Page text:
Estimates based on the same report forecasts the active medicinal cannabis patients to roughly 25,000 - 30,000 by year-end.

Medicinal cannabis products in Australia

The number of cannabis products available for doctors to prescribe reached 100 in the first quarter of 2020, growing from a total of 54 at the start of 2019.

  • Q3 2017: 11

  • Q3 2018: 35

  • Q1 2019: 54

  • Q2 2019: 76

  • Q1 2020: 100

Cannabis product categories also saw 2 new additions in 2020 - “creams” and “lozenges”. This brings it up to a total of 8 product categories available for doctors to prescribe for potential patients. The most common product type still belonging to oils (such as CBD oil), with flowers and capsules in second and third respectively.

  • Oils: 57%

  • Flower: 17%

  • Capsules: 16%

  • Spray: 7%

  • Crystal: 1%

  • Cream: 1%

  • Lozenges: 1%

Main conditions treated with medicinal cannabis

Between 2018 and 2019, a survey was conducted to examine the patterns for medicinal cannabis use in Australian patients. The survey was conducted by the University of Sydney in conjunction with the Lambert Initiative for Cannabinoid Therapeutics, gathering results of 1388 respondents[1].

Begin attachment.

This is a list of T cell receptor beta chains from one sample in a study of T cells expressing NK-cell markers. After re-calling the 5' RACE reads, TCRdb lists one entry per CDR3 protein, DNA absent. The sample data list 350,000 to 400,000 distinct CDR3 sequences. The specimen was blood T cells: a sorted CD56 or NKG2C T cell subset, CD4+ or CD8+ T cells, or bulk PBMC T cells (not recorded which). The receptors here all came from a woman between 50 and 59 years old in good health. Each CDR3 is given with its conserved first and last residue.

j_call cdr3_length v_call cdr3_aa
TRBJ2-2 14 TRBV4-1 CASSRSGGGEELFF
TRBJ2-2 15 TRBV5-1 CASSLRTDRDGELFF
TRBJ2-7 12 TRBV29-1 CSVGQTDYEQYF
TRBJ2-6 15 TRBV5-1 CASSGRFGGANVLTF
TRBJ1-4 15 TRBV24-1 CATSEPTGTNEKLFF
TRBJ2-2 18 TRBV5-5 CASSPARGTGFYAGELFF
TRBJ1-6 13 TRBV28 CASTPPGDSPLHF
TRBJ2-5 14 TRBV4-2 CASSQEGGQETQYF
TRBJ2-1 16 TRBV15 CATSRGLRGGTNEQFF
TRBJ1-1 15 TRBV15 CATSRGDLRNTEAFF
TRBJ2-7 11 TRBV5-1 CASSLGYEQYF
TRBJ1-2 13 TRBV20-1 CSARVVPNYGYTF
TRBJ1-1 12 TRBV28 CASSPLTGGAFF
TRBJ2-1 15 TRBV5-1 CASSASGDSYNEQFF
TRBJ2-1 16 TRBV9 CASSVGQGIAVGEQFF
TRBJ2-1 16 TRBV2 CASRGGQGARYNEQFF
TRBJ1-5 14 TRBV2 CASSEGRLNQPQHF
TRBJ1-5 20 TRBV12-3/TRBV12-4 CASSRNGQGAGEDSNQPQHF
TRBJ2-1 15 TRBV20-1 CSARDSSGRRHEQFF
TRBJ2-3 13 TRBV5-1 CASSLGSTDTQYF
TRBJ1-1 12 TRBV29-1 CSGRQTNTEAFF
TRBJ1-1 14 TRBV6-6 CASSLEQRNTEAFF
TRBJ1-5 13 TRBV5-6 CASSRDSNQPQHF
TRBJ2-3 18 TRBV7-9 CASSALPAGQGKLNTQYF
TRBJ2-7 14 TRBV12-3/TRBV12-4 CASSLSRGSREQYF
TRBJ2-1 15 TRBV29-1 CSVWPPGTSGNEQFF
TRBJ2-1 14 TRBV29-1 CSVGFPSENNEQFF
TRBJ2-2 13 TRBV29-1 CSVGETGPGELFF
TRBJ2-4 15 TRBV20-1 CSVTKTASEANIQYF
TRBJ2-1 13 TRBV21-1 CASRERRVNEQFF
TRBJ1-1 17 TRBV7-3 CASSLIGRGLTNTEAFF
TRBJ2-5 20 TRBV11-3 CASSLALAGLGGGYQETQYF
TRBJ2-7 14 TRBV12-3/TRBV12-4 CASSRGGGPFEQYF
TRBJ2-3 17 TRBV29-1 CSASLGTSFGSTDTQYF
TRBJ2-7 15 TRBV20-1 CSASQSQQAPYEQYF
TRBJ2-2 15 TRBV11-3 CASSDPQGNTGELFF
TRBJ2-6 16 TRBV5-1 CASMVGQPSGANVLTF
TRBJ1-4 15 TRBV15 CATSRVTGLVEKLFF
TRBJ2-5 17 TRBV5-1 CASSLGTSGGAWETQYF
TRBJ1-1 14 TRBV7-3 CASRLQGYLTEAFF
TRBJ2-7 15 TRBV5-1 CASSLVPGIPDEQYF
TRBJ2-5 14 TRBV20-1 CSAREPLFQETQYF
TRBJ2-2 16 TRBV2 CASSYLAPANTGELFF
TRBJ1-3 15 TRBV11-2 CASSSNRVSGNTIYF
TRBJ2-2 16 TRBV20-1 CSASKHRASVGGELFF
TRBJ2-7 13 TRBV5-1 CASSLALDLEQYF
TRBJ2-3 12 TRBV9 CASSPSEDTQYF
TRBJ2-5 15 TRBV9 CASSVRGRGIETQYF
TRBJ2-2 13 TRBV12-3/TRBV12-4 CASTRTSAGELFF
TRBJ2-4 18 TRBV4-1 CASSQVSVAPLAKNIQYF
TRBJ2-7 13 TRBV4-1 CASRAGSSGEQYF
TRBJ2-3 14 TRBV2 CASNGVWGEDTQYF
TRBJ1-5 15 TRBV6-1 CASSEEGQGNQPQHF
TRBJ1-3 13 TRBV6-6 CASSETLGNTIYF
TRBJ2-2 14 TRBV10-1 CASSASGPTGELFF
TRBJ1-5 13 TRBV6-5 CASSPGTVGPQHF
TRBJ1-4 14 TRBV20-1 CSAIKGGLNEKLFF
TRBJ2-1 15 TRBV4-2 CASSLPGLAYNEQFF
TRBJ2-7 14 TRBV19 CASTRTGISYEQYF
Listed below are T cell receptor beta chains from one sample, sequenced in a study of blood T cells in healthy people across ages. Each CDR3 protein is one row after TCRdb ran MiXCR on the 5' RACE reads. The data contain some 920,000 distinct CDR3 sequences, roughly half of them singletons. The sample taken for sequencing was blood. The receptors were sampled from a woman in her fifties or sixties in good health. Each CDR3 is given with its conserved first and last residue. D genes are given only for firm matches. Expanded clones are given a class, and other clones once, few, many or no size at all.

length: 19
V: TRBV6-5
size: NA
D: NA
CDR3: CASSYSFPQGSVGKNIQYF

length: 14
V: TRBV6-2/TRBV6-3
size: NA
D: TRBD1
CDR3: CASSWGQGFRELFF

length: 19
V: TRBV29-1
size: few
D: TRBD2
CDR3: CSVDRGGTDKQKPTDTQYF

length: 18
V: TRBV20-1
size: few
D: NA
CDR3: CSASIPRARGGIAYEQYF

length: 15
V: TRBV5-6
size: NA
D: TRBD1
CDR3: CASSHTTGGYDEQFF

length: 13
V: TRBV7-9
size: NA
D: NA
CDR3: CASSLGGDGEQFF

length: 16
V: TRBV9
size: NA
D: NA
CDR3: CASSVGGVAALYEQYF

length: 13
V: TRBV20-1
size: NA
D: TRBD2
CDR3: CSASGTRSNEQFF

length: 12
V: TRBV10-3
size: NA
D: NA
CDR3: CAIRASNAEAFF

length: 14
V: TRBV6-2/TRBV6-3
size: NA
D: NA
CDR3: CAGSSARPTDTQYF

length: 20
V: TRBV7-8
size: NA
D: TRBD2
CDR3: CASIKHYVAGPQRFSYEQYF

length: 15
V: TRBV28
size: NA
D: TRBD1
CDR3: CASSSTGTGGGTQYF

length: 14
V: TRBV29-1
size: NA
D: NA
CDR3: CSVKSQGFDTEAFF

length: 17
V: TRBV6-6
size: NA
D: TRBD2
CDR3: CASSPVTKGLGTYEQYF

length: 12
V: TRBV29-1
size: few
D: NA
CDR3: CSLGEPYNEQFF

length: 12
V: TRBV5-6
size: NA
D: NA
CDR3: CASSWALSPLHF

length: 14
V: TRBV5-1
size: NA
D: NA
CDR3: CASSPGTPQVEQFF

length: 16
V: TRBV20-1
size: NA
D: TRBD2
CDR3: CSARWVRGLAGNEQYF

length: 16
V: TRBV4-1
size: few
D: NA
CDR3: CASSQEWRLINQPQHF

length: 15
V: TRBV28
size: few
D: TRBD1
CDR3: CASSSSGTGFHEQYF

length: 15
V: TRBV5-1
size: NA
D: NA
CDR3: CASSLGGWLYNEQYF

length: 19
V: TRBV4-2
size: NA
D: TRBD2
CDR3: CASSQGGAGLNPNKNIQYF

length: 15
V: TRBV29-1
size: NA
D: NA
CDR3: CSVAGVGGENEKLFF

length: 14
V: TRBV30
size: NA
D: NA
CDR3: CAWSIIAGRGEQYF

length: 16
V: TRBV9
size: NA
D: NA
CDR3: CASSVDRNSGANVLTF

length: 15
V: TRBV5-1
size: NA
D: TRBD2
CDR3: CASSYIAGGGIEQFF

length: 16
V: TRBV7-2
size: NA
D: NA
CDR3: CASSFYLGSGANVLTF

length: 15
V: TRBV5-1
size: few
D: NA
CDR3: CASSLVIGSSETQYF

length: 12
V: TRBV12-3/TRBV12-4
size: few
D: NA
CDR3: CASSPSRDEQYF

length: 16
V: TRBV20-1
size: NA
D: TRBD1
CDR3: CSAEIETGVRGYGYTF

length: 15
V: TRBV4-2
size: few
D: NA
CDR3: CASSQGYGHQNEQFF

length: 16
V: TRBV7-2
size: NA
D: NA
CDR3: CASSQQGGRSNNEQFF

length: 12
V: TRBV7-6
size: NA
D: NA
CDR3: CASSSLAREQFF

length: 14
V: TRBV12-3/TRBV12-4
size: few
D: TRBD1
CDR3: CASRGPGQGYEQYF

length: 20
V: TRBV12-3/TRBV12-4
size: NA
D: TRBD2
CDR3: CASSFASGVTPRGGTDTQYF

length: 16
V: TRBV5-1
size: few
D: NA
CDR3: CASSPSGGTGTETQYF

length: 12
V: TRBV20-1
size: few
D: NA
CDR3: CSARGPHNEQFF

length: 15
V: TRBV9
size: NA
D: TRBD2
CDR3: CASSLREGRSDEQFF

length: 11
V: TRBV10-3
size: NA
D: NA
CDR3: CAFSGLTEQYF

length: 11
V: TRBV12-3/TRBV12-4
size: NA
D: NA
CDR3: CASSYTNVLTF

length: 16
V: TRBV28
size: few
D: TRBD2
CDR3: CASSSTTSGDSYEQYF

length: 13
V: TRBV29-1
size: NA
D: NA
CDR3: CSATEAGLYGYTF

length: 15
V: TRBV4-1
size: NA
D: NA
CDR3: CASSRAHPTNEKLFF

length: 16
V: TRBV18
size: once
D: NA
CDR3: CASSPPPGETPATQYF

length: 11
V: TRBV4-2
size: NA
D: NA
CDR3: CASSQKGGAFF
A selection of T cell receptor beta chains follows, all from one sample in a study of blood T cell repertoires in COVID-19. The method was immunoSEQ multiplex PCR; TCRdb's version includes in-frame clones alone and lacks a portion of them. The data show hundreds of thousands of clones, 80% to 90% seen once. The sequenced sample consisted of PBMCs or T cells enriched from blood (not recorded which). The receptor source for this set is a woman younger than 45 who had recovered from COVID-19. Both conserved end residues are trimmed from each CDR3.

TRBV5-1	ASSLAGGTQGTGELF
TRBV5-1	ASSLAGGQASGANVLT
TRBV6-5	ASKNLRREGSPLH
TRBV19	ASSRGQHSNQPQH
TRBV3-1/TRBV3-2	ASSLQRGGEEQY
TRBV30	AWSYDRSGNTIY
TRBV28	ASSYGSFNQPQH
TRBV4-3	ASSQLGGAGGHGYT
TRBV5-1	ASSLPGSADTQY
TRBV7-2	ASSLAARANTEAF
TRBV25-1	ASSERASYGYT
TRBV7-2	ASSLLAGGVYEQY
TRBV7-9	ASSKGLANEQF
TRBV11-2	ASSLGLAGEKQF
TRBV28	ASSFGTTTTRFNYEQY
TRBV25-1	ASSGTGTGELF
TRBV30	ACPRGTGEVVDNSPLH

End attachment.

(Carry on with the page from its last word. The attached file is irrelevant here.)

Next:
Out of the respondents, the top 5 conditions treated using medicinal cannabis include:

  • Pain: 36.4%

  • Mental health: 32.8%

  • Sleep: 9.2%

  • Neurological: 5.2%

  • Cancer related symptoms - 3.8

The consumption methods for the same group of respondents are as follows:

Inhaled (71.4%):

  • Joint: 25.3%

  • Water pipe / Bong: 19.7

  • Vaporiser: 17.3%

  • Pipe: 8.9%

  • Dabbing: 0.2%

Oral (26.5%):

  • Liquid / Oil: 15.7%

  • Edible: 6.6%

  • Tablet / Capsule; 3.2%

  • Spray: 1%

  • Fresh juice: 0.1%

Other: 2.1%

How patients accessed medicinal cannabis

Perhaps the most surprising statistic from the 2018 - 2019 period is that only 2.4% of respondents indicated they had sourced cannabis products legally from a doctor. Other patients resorted to growing their own or sourcing it from recreational dealers or illicit medical suppliers. When asked about the motivation for sourcing it illegally, respondents largely blamed disinterest or stigma associated with cannabis from medical practitioners.